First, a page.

Most of our readers will be familiar with security researcher Troy Hunt's password breach project 'haveibeenpwned', a simple explanation is that it hosts a database of password breaches which can be searched for exposure. If your company or organisation has suffered from a hacking incident then there's a reasonable chance that any credentials or hashes retrieved will be sold or traded onwards to other would be threat actors, and hopefully a copy finds its way to HIBP at some point. The news this week is that the project will transition from a solo effort to an open source project (URL) which should ensure its long term value as one of the tools available for security researchers, individuals and the cyber community as a whole to understand potential exposure.
One disappointing revelation from HIBP is how often individuals reuse their passwords across accounts against all security best practices. This of course means that a breach in one account can lead to the breach of multiple other accounts particularly if users persist with the same passwords over an extended period of time.
CND has various research and data intelligence initiatives to ensure that we're in the best position to support our clients and this week I delved through a sample of machine data logs and extracted the last 60 days' worth of attempted rogue login attempt usernames. I have depicted this below in the form of a Sankey diagram of 'Username attempted', Country*, Count.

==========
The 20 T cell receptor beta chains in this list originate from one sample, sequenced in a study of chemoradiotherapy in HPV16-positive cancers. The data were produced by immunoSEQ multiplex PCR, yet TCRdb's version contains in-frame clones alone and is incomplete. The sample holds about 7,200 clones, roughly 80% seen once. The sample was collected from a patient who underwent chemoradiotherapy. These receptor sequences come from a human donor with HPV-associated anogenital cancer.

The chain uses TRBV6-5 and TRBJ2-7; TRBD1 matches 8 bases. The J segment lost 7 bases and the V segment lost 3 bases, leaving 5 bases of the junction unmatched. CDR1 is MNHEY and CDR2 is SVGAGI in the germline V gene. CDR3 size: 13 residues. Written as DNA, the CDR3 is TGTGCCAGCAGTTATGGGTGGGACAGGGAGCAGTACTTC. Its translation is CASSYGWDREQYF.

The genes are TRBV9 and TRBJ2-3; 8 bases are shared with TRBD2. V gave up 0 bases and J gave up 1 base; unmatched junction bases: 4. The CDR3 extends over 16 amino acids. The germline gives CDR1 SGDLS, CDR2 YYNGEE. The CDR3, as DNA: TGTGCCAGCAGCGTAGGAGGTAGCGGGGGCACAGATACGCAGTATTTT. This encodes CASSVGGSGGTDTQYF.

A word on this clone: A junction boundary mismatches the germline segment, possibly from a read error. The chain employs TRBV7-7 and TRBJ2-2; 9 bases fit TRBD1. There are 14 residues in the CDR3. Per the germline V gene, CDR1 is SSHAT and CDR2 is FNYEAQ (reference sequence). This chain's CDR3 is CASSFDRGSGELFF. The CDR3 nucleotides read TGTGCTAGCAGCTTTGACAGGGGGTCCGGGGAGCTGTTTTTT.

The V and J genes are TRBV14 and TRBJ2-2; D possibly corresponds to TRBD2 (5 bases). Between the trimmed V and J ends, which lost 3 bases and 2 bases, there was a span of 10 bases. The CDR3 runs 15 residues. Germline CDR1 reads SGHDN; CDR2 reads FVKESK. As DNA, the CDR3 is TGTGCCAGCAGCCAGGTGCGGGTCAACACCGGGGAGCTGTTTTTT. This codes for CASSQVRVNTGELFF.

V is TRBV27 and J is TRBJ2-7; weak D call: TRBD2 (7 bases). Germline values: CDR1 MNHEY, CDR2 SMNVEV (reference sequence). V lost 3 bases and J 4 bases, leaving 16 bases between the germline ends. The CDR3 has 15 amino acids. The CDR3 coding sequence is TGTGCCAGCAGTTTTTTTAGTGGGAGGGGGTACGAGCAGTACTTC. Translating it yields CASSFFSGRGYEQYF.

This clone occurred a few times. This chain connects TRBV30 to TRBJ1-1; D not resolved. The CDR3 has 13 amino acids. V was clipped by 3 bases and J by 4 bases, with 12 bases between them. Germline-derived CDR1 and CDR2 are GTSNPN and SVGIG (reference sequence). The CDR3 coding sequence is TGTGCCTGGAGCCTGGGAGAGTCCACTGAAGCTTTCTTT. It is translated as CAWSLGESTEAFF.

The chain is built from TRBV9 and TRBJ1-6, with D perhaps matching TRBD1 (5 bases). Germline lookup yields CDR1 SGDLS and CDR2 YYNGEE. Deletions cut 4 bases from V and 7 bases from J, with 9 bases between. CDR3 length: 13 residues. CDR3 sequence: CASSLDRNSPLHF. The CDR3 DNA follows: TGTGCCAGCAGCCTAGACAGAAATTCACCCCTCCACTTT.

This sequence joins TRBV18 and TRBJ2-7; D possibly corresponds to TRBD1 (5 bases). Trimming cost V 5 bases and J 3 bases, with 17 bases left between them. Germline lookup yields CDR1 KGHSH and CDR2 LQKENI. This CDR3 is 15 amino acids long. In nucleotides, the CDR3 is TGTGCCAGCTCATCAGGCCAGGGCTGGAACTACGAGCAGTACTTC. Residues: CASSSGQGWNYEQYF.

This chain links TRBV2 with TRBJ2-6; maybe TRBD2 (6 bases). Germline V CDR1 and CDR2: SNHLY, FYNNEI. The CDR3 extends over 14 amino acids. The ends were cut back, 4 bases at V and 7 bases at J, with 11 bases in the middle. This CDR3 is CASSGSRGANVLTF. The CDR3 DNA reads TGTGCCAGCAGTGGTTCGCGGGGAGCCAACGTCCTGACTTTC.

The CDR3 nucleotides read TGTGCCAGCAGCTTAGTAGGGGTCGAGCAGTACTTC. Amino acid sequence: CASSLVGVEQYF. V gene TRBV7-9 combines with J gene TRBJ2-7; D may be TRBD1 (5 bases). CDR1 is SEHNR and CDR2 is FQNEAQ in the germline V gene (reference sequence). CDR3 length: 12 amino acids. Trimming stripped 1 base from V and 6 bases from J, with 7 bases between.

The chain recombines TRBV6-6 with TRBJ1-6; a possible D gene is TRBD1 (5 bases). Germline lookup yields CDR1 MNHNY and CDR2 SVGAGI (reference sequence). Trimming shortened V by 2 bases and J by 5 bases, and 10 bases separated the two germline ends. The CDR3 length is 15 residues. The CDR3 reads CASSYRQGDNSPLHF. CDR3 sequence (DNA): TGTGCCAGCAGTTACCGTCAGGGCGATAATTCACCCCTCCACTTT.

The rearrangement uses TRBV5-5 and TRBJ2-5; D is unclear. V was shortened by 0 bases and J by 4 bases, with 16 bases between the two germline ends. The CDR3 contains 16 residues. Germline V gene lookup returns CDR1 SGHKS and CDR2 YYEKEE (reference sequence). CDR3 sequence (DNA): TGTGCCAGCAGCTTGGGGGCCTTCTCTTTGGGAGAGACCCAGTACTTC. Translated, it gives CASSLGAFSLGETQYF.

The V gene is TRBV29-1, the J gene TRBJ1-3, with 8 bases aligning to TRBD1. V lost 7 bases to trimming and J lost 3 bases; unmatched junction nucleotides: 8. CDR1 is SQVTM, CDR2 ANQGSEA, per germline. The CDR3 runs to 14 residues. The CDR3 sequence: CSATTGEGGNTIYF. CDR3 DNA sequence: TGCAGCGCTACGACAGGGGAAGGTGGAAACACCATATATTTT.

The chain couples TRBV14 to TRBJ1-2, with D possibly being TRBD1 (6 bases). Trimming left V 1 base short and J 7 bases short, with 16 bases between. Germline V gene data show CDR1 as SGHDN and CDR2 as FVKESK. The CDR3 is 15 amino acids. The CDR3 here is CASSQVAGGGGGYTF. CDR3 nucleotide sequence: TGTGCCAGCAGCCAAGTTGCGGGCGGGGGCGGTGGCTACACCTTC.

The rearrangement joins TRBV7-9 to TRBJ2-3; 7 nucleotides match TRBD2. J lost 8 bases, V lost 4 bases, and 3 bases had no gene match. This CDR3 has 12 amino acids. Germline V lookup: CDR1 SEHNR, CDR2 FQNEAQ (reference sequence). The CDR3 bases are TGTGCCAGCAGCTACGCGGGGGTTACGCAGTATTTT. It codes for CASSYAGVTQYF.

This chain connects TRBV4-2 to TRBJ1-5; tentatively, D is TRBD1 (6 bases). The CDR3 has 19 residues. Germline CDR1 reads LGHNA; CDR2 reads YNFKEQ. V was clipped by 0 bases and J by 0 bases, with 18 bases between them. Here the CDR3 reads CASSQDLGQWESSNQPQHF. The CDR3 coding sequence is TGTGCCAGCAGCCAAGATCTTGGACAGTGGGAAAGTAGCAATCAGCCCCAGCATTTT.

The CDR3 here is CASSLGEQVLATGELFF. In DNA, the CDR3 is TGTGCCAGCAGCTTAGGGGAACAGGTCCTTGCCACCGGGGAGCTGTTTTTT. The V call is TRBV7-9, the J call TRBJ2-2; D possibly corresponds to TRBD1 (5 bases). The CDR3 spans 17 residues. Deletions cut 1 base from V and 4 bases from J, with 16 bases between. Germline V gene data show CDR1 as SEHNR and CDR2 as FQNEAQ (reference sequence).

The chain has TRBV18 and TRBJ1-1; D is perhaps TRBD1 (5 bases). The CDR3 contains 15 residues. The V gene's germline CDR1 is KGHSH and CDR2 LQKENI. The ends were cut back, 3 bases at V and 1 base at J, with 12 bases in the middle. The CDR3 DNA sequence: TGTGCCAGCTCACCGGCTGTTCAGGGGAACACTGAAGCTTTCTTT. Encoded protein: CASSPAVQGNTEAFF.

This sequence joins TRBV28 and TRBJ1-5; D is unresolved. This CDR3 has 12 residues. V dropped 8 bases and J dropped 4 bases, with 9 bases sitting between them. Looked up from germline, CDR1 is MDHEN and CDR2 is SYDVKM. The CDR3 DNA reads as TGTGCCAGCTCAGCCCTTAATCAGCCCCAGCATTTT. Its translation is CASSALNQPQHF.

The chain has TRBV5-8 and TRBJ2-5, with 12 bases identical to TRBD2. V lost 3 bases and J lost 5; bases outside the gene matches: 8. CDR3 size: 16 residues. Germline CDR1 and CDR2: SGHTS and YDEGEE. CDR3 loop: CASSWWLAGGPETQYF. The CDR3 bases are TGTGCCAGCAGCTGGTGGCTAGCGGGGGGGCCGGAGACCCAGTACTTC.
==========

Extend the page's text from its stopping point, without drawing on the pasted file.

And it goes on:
There are a few ways to split out the data and each view is revealing in itself. Below is a focus on Africa versus Asia. Looking at the Africa data you notice that there are at least 5 Chinese names and given the geopolitical influence of China in Africa there appears to be a targeting of usernames such as lee, lam, kzhang, also the *nix distro account of choice to target is centos.
Focusing on Asia, the top attempts all appear to be focused on default accounts as opposed to individuals and that the *nix distro account of choice is ubuntu. Accepting that this is one data sample only and that a larger sample would be required to be truly statistically relevant. Regardless it is a noteworthy insight.
My key takeaways of this data sample are as follows:
- The Top 3 rogue username attempts by volume are 'admin' 'test' 'user'.
- China* is seen as the largest rogue attempt source.
- Different source countries and regions are using different usernames ranges in their attempts.
- Different linux distributions are apparently targeted from different regions.
- Over 4,800 unique usernames were seen in this data sample.
- Rogue attempts to access machines facing the internet are ever pervasive and if you're not reading your logs and understanding your exposure, you should be.
If you're concerned by this or another issue get in touch, we can help.
(*Geolocation data should be treated as implied only and not necessarily factual without verification.)